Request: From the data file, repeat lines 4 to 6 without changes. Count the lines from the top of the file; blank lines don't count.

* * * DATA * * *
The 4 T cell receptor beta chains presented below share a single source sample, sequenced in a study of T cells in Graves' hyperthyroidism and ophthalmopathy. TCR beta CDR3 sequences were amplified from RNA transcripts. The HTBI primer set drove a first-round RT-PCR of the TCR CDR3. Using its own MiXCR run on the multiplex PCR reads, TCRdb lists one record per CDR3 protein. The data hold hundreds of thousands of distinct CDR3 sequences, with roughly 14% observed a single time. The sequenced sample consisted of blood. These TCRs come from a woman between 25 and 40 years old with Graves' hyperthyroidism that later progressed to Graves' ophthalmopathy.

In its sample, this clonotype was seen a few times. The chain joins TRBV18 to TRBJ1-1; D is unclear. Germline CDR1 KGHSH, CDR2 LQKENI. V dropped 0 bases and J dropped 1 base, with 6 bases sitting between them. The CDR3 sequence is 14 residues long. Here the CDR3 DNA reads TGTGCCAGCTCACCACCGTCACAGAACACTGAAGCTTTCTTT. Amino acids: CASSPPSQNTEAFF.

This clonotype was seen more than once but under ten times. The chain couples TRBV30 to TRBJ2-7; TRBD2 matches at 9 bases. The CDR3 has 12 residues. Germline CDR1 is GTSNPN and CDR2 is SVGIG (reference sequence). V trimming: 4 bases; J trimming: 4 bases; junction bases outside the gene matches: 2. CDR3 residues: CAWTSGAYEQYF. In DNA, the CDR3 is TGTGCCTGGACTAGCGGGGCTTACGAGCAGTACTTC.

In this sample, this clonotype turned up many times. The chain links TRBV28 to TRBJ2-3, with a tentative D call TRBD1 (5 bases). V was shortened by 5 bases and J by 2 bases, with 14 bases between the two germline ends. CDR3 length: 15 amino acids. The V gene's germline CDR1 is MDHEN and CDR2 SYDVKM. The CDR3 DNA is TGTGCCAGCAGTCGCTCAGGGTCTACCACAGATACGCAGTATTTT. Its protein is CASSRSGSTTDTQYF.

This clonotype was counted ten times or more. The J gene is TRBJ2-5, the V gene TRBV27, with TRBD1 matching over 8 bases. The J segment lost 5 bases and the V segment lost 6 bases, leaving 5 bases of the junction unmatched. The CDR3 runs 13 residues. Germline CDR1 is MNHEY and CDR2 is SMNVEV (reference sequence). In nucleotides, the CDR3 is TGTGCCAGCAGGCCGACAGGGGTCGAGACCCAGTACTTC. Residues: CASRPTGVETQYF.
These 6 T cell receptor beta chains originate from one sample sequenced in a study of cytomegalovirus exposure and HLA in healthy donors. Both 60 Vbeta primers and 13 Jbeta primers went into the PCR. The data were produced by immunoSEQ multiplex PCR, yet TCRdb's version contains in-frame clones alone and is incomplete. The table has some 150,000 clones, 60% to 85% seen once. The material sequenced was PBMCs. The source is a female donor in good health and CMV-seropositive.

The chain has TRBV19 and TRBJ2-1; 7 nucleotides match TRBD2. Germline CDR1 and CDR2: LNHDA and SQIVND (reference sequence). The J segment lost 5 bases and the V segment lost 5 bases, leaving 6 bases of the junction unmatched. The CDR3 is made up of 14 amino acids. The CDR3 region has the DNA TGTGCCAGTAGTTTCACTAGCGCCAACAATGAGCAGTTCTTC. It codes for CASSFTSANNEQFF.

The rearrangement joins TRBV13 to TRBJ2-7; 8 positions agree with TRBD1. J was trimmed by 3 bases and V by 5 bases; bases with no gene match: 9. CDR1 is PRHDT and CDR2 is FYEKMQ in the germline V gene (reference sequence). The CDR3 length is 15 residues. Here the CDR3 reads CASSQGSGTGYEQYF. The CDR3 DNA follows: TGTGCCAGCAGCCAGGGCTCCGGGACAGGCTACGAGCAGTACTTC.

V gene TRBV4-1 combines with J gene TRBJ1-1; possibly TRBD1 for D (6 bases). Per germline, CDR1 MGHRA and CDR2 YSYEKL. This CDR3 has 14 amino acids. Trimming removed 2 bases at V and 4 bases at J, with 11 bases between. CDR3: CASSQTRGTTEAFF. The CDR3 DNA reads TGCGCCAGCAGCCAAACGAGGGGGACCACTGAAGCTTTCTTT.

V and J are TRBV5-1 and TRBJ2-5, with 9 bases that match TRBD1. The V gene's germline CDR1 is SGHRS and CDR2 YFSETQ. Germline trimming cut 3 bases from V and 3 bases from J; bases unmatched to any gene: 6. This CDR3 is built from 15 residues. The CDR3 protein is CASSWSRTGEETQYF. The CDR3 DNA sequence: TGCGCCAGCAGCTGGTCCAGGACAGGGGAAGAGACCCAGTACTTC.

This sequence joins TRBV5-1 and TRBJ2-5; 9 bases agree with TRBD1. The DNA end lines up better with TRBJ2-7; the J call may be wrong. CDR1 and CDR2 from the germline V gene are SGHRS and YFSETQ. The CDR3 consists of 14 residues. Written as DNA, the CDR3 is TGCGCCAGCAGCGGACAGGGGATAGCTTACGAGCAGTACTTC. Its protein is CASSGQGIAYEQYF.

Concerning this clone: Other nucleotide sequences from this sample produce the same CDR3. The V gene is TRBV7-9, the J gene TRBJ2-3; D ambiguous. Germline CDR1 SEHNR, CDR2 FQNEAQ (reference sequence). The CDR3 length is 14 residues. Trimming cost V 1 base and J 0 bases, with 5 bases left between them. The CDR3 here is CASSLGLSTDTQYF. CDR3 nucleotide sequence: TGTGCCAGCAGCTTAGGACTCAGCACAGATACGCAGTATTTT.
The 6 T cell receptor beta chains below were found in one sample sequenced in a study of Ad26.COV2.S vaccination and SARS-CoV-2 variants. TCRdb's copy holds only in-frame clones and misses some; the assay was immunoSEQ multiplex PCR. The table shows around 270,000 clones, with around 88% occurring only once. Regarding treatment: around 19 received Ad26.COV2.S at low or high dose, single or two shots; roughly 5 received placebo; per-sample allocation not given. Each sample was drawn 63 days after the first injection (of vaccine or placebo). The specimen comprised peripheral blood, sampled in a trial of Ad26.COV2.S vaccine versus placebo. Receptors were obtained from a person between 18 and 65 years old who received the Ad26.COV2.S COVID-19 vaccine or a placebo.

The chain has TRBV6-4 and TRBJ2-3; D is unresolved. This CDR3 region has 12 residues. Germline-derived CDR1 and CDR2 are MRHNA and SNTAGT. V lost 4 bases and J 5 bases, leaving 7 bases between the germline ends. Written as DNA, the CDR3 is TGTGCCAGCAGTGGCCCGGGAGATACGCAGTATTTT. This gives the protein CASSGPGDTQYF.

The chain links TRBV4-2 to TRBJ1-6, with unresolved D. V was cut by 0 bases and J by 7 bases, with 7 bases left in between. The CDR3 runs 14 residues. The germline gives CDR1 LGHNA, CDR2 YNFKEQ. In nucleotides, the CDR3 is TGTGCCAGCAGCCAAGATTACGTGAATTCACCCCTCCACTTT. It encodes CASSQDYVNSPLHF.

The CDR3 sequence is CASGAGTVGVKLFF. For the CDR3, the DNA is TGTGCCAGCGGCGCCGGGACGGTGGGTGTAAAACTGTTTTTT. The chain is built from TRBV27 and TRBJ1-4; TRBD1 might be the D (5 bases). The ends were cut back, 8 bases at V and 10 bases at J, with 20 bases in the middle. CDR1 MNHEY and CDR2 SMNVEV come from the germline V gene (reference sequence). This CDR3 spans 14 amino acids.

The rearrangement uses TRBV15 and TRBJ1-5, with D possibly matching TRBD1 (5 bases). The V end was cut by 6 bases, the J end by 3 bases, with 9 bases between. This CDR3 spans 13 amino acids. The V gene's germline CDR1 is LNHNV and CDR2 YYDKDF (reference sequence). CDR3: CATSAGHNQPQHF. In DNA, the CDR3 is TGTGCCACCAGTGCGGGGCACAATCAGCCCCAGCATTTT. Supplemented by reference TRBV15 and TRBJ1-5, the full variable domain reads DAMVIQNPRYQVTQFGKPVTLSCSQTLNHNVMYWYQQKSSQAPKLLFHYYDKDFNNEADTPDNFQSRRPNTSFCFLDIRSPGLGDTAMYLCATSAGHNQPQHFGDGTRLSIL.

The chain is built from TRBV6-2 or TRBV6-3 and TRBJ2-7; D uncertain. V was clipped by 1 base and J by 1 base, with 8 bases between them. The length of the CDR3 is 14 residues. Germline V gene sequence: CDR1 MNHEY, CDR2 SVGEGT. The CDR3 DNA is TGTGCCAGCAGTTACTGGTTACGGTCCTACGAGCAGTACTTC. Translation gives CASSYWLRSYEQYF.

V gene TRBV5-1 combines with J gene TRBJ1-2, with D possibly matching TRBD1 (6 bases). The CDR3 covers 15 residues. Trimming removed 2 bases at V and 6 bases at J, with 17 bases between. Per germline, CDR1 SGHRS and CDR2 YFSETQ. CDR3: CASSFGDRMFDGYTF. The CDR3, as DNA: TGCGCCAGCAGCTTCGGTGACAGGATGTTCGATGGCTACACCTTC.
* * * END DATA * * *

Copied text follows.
In this sample, this clonotype turned up many times. The chain links TRBV28 to TRBJ2-3, with a tentative D call TRBD1 (5 bases). V was shortened by 5 bases and J by 2 bases, with 14 bases between the two germline ends. CDR3 length: 15 amino acids. The V gene's germline CDR1 is MDHEN and CDR2 SYDVKM. The CDR3 DNA is TGTGCCAGCAGTCGCTCAGGGTCTACCACAGATACGCAGTATTTT. Its protein is CASSRSGSTTDTQYF.

This clonotype was counted ten times or more. The J gene is TRBJ2-5, the V gene TRBV27, with TRBD1 matching over 8 bases. The J segment lost 5 bases and the V segment lost 6 bases, leaving 5 bases of the junction unmatched. The CDR3 runs 13 residues. Germline CDR1 is MNHEY and CDR2 is SMNVEV (reference sequence). In nucleotides, the CDR3 is TGTGCCAGCAGGCCGACAGGGGTCGAGACCCAGTACTTC. Residues: CASRPTGVETQYF.
These 6 T cell receptor beta chains originate from one sample sequenced in a study of cytomegalovirus exposure and HLA in healthy donors. Both 60 Vbeta primers and 13 Jbeta primers went into the PCR. The data were produced by immunoSEQ multiplex PCR, yet TCRdb's version contains in-frame clones alone and is incomplete. The table has some 150,000 clones, 60% to 85% seen once. The material sequenced was PBMCs. The source is a female donor in good health and CMV-seropositive.